Australia’s growing liquefied natural gas sector will provide the biggest boost to Australia’s economy over the next 20 years, advisory firm Deloitte says.
Deloitte Access Economics’ report titled Catching the Next Wave identifies five ‘super growth’ sectors for the next 20 years, including natural gas, agri-business, tourism, international education, and wealth management.
Rapid growth in emerging economies has seen pollution levels in major cities grow; Deloitte says this will underwrite demand for gas, a cleaner energy alternative.
“Our gas is a clean and green alternative to coal that points to major development potential for this State [WA] in coming decades,” Western Australian managing partner of Deloitte, Mike McNulty said.
But realising the gas sector’s potential hinges on Australia’s ability to improve productivity, invest in infrastructure and streamline the regulatory environment.
McNulty said a foolish takeaway would be to think Australia is the only country looking to ride the gas wave.
"There is competition around the world, there's a lot of gas around the world.
“If we don't actually provide an environment to implement projects quickly, efficiently and reliably, then companies will invest elsewhere.
"I think that's a reality that many people don't realise."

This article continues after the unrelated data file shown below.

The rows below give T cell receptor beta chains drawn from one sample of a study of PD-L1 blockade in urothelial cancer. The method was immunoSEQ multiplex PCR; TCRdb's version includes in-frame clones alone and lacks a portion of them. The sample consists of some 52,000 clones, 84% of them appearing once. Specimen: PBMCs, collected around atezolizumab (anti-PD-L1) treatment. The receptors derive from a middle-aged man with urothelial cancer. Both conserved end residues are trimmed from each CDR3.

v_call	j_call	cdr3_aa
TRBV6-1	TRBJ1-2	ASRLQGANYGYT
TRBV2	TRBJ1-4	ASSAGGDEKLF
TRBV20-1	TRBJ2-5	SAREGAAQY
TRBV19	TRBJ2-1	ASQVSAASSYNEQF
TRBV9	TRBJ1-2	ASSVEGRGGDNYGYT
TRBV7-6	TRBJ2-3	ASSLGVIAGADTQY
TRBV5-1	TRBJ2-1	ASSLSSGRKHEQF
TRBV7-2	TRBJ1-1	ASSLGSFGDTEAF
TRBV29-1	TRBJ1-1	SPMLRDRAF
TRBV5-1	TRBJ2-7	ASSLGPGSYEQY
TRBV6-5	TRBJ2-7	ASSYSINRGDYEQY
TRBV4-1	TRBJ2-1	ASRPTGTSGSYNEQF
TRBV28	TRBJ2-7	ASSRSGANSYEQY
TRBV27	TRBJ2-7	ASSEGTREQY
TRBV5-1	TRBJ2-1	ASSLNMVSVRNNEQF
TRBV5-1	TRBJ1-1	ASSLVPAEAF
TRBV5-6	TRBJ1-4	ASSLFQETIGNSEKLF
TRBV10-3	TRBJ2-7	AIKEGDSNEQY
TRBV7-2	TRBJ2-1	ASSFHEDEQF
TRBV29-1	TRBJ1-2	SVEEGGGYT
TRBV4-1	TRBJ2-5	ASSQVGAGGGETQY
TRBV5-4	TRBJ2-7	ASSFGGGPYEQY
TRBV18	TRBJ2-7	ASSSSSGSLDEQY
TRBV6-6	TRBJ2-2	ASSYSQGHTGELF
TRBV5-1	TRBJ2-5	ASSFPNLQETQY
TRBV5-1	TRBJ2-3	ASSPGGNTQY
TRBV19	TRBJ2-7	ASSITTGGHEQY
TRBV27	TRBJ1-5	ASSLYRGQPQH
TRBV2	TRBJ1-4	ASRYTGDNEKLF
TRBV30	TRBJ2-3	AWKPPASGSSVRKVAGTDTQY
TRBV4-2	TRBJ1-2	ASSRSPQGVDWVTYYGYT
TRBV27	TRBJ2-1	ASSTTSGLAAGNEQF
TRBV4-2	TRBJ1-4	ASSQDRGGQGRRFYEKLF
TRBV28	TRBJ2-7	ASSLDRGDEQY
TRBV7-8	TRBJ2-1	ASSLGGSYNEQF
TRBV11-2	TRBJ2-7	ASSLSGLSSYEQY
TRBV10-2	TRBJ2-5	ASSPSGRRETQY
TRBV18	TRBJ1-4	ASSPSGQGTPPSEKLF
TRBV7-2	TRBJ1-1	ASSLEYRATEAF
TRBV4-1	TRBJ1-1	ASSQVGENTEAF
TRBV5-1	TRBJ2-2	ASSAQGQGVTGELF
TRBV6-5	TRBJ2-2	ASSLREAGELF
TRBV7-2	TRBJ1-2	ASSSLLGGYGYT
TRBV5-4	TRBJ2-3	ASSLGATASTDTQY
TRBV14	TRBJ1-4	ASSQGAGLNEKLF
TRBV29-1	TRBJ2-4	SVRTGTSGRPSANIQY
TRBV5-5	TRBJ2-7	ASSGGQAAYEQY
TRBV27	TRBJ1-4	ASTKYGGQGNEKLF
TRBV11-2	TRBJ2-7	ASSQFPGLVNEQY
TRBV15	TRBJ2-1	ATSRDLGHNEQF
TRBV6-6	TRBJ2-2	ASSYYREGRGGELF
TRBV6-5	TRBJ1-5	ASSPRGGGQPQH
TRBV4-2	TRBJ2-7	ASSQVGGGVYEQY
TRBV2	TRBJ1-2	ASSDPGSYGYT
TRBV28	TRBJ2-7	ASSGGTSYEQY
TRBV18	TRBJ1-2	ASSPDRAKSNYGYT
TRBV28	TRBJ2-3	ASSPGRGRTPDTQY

Deloitte explains Australia’s abundant conventional and unconventional gas reserves and over $200 billion worth of infrastructure currently being developed and due to come online in the next five years, gives the country an international advantage.
"I think gas is one of the most exciting things developments that we've had in this country for a very, very long time," McNulty told the ABC.
"What we've seen in gas over the last five years is enormous investment, but very few of those projects have come onstream yet.
"So the production and output of LNG over the next four or five years is going to go up two and a half times.
"That is a huge transition. It's going to pay enormous dividends back to the country.
"We will actually be producing more gas than Qatar in the Middle East."
Report co-author Chris Richardson said that growth in these five sectors could add an extra $250 billion to Australia’s GDP over the next 20 years.
“As the mining wave continues to deliver prosperity for Australia, albeit at a declining rate, our analysis shows there is vast potential to be tapped in five additional super-growth waves,” he said.
The report analyses challenges and opportunities for maintaining our current wave of prosperity beyond the mining boom as well as how to make the most of the next five ‘super-waves’.
“It’s all about catching the next wave,” Richardson said.
“Mining will continue as a major driver of our prosperity over the next two decades and beyond.
“We need to look at how we can extend our ability to ride the mining wave.”
But Deloitte warns growing costs, regulatory burden, and falling productivity could all impact Australia’s ability to reap the benefits of mining in the next two decades.
Richardson said a slowdown in the mining sector means Australia cannot rely on natural resources alone, adding that Australia needs to create more diversified growth.
“That boom is slowing and our competitive advantage is being challenged,” Richardson said.
“Global markets for gas, tourism and agribusiness are each expected to grow at rates at least 10 per cent faster than global GDP as a whole.”